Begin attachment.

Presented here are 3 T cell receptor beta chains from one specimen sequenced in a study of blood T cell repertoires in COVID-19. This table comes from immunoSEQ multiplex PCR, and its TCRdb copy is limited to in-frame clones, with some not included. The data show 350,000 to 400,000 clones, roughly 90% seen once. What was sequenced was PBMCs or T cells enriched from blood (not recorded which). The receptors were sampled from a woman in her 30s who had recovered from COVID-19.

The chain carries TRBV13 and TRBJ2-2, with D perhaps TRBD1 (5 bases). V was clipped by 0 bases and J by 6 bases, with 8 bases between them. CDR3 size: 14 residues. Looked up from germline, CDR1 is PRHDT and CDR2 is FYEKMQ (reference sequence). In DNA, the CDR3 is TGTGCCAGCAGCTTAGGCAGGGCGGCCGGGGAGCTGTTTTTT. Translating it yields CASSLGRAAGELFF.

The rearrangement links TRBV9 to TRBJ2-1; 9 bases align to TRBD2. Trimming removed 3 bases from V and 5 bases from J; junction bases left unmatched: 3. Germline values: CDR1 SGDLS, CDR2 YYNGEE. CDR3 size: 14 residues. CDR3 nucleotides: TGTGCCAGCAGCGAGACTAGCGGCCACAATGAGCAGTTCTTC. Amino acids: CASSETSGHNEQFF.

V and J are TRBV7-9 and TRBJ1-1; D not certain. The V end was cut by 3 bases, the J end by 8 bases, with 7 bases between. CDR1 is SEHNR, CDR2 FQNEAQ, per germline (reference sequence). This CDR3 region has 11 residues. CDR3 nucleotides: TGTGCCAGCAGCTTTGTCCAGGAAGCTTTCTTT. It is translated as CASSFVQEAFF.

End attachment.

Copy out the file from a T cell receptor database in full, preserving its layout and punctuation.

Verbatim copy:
Presented here are 3 T cell receptor beta chains from one specimen sequenced in a study of blood T cell repertoires in COVID-19. This table comes from immunoSEQ multiplex PCR, and its TCRdb copy is limited to in-frame clones, with some not included. The data show 350,000 to 400,000 clones, roughly 90% seen once. What was sequenced was PBMCs or T cells enriched from blood (not recorded which). The receptors were sampled from a woman in her 30s who had recovered from COVID-19.

The chain carries TRBV13 and TRBJ2-2, with D perhaps TRBD1 (5 bases). V was clipped by 0 bases and J by 6 bases, with 8 bases between them. CDR3 size: 14 residues. Looked up from germline, CDR1 is PRHDT and CDR2 is FYEKMQ (reference sequence). In DNA, the CDR3 is TGTGCCAGCAGCTTAGGCAGGGCGGCCGGGGAGCTGTTTTTT. Translating it yields CASSLGRAAGELFF.

The rearrangement links TRBV9 to TRBJ2-1; 9 bases align to TRBD2. Trimming removed 3 bases from V and 5 bases from J; junction bases left unmatched: 3. Germline values: CDR1 SGDLS, CDR2 YYNGEE. CDR3 size: 14 residues. CDR3 nucleotides: TGTGCCAGCAGCGAGACTAGCGGCCACAATGAGCAGTTCTTC. Amino acids: CASSETSGHNEQFF.

V and J are TRBV7-9 and TRBJ1-1; D not certain. The V end was cut by 3 bases, the J end by 8 bases, with 7 bases between. CDR1 is SEHNR, CDR2 FQNEAQ, per germline (reference sequence). This CDR3 region has 11 residues. CDR3 nucleotides: TGTGCCAGCAGCTTTGTCCAGGAAGCTTTCTTT. It is translated as CASSFVQEAFF.